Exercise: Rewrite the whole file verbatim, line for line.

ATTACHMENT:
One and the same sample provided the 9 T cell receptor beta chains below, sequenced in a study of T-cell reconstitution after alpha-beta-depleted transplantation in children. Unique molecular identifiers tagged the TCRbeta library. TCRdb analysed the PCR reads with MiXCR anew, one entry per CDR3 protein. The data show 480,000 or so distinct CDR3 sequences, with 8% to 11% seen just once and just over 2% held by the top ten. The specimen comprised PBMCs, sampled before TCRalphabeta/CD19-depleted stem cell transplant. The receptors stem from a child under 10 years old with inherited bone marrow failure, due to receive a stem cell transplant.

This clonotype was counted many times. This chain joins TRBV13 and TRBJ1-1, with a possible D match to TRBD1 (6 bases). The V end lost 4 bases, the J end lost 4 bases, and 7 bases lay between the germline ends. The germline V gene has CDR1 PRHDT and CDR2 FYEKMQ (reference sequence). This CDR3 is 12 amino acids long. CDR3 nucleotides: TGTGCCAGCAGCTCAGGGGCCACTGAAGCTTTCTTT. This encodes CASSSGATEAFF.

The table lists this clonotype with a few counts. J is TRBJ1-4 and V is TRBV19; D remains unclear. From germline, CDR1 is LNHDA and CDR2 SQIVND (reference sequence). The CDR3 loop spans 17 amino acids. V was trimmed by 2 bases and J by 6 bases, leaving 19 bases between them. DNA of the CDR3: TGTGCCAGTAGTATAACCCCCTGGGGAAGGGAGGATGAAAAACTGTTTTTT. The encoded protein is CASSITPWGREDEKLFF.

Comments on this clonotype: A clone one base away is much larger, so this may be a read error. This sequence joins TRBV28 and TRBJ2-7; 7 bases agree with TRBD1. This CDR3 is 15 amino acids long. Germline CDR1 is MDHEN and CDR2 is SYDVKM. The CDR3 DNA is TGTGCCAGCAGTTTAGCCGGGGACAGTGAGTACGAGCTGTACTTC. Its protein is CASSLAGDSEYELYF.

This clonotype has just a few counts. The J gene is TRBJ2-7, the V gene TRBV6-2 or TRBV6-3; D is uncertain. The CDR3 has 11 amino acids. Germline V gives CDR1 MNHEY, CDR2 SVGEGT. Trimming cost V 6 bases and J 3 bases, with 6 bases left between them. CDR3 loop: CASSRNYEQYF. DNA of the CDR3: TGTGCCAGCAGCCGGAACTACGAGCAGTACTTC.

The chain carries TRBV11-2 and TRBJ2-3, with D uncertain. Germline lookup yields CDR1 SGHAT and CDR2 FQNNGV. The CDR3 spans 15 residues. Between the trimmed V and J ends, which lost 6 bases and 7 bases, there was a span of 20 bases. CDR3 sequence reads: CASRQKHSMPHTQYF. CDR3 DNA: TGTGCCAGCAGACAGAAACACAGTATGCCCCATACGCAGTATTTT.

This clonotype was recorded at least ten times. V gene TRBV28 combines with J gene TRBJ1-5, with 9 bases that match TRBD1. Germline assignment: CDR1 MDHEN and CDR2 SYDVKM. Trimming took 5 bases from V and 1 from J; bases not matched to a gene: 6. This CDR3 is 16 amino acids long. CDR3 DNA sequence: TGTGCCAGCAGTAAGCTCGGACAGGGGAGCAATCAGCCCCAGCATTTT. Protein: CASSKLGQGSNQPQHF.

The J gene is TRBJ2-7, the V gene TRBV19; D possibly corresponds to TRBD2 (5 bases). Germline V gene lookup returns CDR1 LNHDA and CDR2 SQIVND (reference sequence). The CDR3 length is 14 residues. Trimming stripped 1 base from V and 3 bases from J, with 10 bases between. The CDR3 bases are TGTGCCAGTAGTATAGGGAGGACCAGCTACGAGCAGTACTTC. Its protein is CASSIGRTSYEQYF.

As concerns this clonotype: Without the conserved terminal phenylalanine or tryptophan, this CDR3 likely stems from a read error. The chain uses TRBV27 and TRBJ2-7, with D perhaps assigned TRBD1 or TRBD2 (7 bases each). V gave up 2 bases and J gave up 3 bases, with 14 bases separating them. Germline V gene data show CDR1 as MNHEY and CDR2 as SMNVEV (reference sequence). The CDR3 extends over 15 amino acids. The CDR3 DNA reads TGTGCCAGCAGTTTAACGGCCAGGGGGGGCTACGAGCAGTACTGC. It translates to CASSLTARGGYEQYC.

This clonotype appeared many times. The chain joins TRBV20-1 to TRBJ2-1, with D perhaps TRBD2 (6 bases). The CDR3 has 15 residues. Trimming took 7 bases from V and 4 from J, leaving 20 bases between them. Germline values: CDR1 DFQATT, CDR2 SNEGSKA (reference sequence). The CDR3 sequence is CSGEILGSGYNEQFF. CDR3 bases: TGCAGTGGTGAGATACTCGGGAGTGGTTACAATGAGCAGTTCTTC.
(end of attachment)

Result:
One and the same sample provided the 9 T cell receptor beta chains below, sequenced in a study of T-cell reconstitution after alpha-beta-depleted transplantation in children. Unique molecular identifiers tagged the TCRbeta library. TCRdb analysed the PCR reads with MiXCR anew, one entry per CDR3 protein. The data show 480,000 or so distinct CDR3 sequences, with 8% to 11% seen just once and just over 2% held by the top ten. The specimen comprised PBMCs, sampled before TCRalphabeta/CD19-depleted stem cell transplant. The receptors stem from a child under 10 years old with inherited bone marrow failure, due to receive a stem cell transplant.

This clonotype was counted many times. This chain joins TRBV13 and TRBJ1-1, with a possible D match to TRBD1 (6 bases). The V end lost 4 bases, the J end lost 4 bases, and 7 bases lay between the germline ends. The germline V gene has CDR1 PRHDT and CDR2 FYEKMQ (reference sequence). This CDR3 is 12 amino acids long. CDR3 nucleotides: TGTGCCAGCAGCTCAGGGGCCACTGAAGCTTTCTTT. This encodes CASSSGATEAFF.

The table lists this clonotype with a few counts. J is TRBJ1-4 and V is TRBV19; D remains unclear. From germline, CDR1 is LNHDA and CDR2 SQIVND (reference sequence). The CDR3 loop spans 17 amino acids. V was trimmed by 2 bases and J by 6 bases, leaving 19 bases between them. DNA of the CDR3: TGTGCCAGTAGTATAACCCCCTGGGGAAGGGAGGATGAAAAACTGTTTTTT. The encoded protein is CASSITPWGREDEKLFF.

Comments on this clonotype: A clone one base away is much larger, so this may be a read error. This sequence joins TRBV28 and TRBJ2-7; 7 bases agree with TRBD1. This CDR3 is 15 amino acids long. Germline CDR1 is MDHEN and CDR2 is SYDVKM. The CDR3 DNA is TGTGCCAGCAGTTTAGCCGGGGACAGTGAGTACGAGCTGTACTTC. Its protein is CASSLAGDSEYELYF.

This clonotype has just a few counts. The J gene is TRBJ2-7, the V gene TRBV6-2 or TRBV6-3; D is uncertain. The CDR3 has 11 amino acids. Germline V gives CDR1 MNHEY, CDR2 SVGEGT. Trimming cost V 6 bases and J 3 bases, with 6 bases left between them. CDR3 loop: CASSRNYEQYF. DNA of the CDR3: TGTGCCAGCAGCCGGAACTACGAGCAGTACTTC.

The chain carries TRBV11-2 and TRBJ2-3, with D uncertain. Germline lookup yields CDR1 SGHAT and CDR2 FQNNGV. The CDR3 spans 15 residues. Between the trimmed V and J ends, which lost 6 bases and 7 bases, there was a span of 20 bases. CDR3 sequence reads: CASRQKHSMPHTQYF. CDR3 DNA: TGTGCCAGCAGACAGAAACACAGTATGCCCCATACGCAGTATTTT.

This clonotype was recorded at least ten times. V gene TRBV28 combines with J gene TRBJ1-5, with 9 bases that match TRBD1. Germline assignment: CDR1 MDHEN and CDR2 SYDVKM. Trimming took 5 bases from V and 1 from J; bases not matched to a gene: 6. This CDR3 is 16 amino acids long. CDR3 DNA sequence: TGTGCCAGCAGTAAGCTCGGACAGGGGAGCAATCAGCCCCAGCATTTT. Protein: CASSKLGQGSNQPQHF.

The J gene is TRBJ2-7, the V gene TRBV19; D possibly corresponds to TRBD2 (5 bases). Germline V gene lookup returns CDR1 LNHDA and CDR2 SQIVND (reference sequence). The CDR3 length is 14 residues. Trimming stripped 1 base from V and 3 bases from J, with 10 bases between. The CDR3 bases are TGTGCCAGTAGTATAGGGAGGACCAGCTACGAGCAGTACTTC. Its protein is CASSIGRTSYEQYF.

As concerns this clonotype: Without the conserved terminal phenylalanine or tryptophan, this CDR3 likely stems from a read error. The chain uses TRBV27 and TRBJ2-7, with D perhaps assigned TRBD1 or TRBD2 (7 bases each). V gave up 2 bases and J gave up 3 bases, with 14 bases separating them. Germline V gene data show CDR1 as MNHEY and CDR2 as SMNVEV (reference sequence). The CDR3 extends over 15 amino acids. The CDR3 DNA reads TGTGCCAGCAGTTTAACGGCCAGGGGGGGCTACGAGCAGTACTGC. It translates to CASSLTARGGYEQYC.

This clonotype appeared many times. The chain joins TRBV20-1 to TRBJ2-1, with D perhaps TRBD2 (6 bases). The CDR3 has 15 residues. Trimming took 7 bases from V and 4 from J, leaving 20 bases between them. Germline values: CDR1 DFQATT, CDR2 SNEGSKA (reference sequence). The CDR3 sequence is CSGEILGSGYNEQFF. CDR3 bases: TGCAGTGGTGAGATACTCGGGAGTGGTTACAATGAGCAGTTCTTC.